The rip and crank technique starts with a cast and again wait until the egi has hit the bottom, once egi is at rest on the ocean floor angler takes up the slack line and points rod tip towards the egi, a fast rip up 45 degrees is used to lift the egi, once the egi is off the bottom the rod tip is worked in very fast succession between the positions of 12 and 3 on a clock face two or three times, on every occasion that you lift the rod tip you wind one turn of the handle at the same time, what this does is take up approx 30 cm of line on most 2500 sized reels so on each crank of the rod tip it will dart the egi approximately 30 cm left to right. This action has a touch of the rub tummy and pat your head motion to it, it feels very unorthodox and awkward but works very well to get the squid to raise up and attack the egi and probably my preferred method. It is also the way that the egi was first designed to be used and still the most common action used in Japan.

The Burn:

At times squid will hold the bottom and it is hard to raise them up to attack an egi so a burn technique is used to simply annoy the squid into attacking for territory rather than for food, to do this you would cast past where you believe the squid to be sitting and with your rod tip pointed towards the water constantly wind and crank the tip of your rod up and down about 40 cm, this will make your egi twitch left and right subsurface. This technique is used a few times before employing one of the other methods. This can also be used when the squid have gone off the bite to bring them back on the bite. One important factor that should be taken into account with your technique is to correctly and firmly set your barbs into a squid, we often hear that people dropped a squid as it was only hooked on one tentacle or it is only just hooked, this is because the squid has been given opportunity to let the egi go after grabbing the egi.

The idea behind striking like you would any other lure is to cause the egi to turn or spin and the barbs penetrate the tentacles at the bulk of the head the most solid part of a squid or more than one tentacle as the squid embrace the egi, if the egi barbs are set close to the bulk of the head you should be able to lift a squid up by the egi with out the squid falling off. Squid attack all prey by extending both candles (longer tentacles) out and pulling the egi in towards the mouth of the squid so allowing the jig to hook naturally will in turn have them hooked by just one tentacle or by one candle if you are lucky (well set barbs in bulk of head and tentacles)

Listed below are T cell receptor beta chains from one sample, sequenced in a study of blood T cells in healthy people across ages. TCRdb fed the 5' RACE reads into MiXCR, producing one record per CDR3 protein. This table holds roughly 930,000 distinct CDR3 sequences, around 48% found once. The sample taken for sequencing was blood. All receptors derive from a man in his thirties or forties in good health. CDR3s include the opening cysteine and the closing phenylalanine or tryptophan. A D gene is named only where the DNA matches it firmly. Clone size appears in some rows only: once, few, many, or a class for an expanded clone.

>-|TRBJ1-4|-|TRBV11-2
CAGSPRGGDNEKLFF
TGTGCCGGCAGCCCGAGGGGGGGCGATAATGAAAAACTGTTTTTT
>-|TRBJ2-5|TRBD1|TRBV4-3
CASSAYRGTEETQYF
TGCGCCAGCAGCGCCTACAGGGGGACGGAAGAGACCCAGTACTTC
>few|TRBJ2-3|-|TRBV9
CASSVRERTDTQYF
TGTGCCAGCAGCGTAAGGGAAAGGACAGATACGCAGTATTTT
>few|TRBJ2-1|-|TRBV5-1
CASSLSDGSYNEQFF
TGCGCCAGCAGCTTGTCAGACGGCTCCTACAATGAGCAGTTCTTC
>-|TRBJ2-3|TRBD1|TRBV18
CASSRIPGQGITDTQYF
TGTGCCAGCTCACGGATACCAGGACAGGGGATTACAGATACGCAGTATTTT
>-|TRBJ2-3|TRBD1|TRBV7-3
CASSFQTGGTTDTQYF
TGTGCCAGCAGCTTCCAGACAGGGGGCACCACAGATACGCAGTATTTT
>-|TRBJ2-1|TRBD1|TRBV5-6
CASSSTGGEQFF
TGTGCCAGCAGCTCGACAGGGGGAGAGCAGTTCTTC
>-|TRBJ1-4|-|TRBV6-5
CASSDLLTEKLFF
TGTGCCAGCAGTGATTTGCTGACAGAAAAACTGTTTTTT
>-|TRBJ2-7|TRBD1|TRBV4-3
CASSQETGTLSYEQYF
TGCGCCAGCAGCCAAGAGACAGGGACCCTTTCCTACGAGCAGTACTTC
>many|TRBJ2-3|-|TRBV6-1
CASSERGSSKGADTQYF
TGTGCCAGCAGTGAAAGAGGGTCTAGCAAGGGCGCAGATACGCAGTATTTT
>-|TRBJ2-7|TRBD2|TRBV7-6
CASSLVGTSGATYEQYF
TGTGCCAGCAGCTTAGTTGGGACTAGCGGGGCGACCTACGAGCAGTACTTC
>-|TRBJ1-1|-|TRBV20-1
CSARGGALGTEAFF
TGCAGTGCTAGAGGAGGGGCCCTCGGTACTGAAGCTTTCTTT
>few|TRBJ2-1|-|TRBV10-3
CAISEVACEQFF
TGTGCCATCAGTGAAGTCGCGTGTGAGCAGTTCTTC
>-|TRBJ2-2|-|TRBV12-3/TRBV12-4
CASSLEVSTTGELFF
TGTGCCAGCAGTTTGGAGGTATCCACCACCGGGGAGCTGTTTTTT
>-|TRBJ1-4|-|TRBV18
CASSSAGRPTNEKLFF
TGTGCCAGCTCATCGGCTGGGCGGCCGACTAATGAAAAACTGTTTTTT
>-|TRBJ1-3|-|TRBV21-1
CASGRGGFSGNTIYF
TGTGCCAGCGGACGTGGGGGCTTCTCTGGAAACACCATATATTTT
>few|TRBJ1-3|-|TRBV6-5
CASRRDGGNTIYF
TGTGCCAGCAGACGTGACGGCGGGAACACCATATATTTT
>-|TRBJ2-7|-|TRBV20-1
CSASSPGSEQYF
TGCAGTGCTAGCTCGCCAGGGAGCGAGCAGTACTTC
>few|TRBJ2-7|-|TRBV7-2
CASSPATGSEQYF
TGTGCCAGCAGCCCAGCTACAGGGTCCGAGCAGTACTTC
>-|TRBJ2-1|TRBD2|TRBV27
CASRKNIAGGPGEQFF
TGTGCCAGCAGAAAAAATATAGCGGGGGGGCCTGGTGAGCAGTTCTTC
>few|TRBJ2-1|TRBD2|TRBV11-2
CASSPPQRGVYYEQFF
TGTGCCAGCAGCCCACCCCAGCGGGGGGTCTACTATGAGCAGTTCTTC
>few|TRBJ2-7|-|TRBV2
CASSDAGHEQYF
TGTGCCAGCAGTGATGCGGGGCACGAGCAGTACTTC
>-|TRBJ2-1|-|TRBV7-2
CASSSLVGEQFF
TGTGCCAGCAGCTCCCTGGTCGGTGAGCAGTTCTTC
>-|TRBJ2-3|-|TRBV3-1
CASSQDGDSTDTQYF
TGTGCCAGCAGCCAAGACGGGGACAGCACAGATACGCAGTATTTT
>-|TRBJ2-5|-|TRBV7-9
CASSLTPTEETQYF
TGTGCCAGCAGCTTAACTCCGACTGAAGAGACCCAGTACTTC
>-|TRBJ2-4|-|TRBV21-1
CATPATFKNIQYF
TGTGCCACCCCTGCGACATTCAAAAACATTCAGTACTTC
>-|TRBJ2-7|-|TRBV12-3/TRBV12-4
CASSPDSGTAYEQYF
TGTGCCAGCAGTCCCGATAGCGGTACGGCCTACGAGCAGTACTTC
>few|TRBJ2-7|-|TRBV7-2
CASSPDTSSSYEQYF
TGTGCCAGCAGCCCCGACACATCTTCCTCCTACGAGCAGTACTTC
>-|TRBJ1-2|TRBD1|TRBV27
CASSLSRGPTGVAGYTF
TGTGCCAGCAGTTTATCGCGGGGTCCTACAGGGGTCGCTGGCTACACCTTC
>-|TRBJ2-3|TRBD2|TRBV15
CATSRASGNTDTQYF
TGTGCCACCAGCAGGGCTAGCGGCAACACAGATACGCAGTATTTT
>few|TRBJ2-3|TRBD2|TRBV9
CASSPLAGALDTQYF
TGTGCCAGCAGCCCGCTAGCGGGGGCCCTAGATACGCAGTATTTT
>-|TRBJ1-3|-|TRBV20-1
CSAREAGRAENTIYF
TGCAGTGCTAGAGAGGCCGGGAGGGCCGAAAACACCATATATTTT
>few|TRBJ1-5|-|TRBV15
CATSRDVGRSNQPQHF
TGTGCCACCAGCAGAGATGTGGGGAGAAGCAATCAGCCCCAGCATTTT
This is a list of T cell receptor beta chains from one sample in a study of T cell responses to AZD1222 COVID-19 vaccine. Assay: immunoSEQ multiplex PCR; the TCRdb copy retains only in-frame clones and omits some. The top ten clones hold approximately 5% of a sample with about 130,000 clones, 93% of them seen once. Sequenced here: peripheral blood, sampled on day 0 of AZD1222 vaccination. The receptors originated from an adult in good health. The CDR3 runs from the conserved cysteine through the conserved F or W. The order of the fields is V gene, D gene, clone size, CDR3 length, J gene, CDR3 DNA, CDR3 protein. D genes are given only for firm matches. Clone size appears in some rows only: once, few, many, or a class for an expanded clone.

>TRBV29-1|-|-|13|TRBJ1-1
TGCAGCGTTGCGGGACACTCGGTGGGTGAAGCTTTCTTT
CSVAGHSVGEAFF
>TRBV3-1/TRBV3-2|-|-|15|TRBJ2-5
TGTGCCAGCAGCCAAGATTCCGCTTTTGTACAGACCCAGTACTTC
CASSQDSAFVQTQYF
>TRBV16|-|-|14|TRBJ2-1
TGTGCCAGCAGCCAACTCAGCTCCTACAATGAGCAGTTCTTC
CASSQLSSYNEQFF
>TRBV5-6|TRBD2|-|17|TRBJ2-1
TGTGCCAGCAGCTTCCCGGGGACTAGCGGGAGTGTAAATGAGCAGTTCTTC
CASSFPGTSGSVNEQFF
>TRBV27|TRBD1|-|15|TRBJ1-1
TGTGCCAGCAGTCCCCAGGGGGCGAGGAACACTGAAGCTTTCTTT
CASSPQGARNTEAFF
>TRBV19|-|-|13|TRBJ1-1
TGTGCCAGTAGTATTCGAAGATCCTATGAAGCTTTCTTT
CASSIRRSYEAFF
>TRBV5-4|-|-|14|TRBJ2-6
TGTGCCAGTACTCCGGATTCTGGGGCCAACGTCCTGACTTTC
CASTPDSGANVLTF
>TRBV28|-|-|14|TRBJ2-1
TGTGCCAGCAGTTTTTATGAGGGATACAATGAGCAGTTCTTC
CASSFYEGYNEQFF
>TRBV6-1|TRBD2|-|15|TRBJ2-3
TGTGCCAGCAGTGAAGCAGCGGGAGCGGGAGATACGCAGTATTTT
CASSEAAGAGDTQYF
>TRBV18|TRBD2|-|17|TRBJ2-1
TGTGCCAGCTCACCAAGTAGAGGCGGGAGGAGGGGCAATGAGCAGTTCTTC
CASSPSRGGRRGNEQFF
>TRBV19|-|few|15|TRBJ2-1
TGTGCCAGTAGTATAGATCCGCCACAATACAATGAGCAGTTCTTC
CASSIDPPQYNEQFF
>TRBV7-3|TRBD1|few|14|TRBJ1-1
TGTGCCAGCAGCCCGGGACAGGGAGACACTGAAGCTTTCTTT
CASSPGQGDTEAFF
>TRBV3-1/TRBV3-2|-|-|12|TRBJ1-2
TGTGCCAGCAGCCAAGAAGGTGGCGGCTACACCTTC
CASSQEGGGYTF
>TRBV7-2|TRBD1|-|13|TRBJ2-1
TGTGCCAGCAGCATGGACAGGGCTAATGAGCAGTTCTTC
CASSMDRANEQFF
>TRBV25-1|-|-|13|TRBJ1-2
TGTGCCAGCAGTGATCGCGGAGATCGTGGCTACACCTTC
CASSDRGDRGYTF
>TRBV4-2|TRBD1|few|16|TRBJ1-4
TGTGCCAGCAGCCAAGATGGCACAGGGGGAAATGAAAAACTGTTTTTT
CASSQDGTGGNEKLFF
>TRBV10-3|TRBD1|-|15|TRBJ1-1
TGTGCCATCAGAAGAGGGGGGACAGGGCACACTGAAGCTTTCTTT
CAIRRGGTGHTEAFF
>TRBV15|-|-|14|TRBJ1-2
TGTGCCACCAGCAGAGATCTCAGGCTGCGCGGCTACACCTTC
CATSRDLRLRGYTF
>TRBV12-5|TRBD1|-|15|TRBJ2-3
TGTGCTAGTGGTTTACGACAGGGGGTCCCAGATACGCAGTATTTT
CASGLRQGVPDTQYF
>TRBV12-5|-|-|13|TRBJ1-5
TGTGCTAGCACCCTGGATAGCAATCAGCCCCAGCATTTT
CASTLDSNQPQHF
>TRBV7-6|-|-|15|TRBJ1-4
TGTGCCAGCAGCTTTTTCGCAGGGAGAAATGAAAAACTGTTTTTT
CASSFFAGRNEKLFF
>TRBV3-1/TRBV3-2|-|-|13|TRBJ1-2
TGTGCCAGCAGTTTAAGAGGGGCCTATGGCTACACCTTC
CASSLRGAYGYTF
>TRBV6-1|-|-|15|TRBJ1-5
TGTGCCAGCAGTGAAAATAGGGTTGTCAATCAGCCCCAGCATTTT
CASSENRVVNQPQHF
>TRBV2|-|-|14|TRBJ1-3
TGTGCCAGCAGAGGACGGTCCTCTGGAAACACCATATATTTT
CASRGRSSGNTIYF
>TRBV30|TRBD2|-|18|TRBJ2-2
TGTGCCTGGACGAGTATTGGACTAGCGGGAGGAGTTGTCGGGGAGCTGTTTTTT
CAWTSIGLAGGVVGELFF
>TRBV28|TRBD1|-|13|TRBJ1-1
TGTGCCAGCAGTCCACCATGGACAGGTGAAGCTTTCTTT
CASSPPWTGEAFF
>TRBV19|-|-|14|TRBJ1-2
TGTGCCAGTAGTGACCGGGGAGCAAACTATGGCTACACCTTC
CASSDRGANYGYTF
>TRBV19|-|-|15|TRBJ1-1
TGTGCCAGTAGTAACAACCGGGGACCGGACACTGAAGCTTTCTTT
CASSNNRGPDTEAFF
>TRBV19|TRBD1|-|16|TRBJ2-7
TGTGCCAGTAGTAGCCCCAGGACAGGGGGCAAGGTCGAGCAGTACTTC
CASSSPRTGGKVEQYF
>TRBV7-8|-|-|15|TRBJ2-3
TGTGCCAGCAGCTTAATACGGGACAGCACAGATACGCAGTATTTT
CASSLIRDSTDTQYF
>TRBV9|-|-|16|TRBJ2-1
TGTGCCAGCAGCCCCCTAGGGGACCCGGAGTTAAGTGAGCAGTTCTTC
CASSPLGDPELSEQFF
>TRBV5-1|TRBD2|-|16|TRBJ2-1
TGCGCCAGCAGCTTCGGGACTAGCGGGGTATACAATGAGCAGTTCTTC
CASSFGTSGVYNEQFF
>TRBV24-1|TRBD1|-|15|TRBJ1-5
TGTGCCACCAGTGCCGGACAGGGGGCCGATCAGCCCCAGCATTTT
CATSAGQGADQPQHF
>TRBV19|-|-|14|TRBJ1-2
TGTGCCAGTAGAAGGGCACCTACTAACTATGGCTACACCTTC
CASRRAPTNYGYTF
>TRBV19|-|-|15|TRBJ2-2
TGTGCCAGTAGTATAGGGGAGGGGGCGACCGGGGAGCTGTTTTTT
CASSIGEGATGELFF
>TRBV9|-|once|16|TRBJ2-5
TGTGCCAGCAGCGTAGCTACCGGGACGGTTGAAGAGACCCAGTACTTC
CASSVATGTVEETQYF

What makes a good egi?

There are various things that distinguish good egi from a bad egi, when shopping for new egi take a few of these items into account for a better success rate.

98 Egi a

Colour:

Although squid can only see in monochrome, colour is an important factor when selecting egi. Taking into account the environmental factors that can contribute to a squid being able to see and recognize egi, colour selections will vary, as squid can see polarization of light that we cannot see the use of reflective foils to enhance the visibility of your jig is paramount.

Different coloured foils that are built into the egi below the cloth surface will refract UV light differently during different stages of natural light as well as artificial light. When selecting natural colours understand that although squid cannot see the colour know that they can see shades better. Matching colours to the colours that will they will encounter in their own environment is important. Use the chart below as an indication of suitable foil colours for suitable conditions.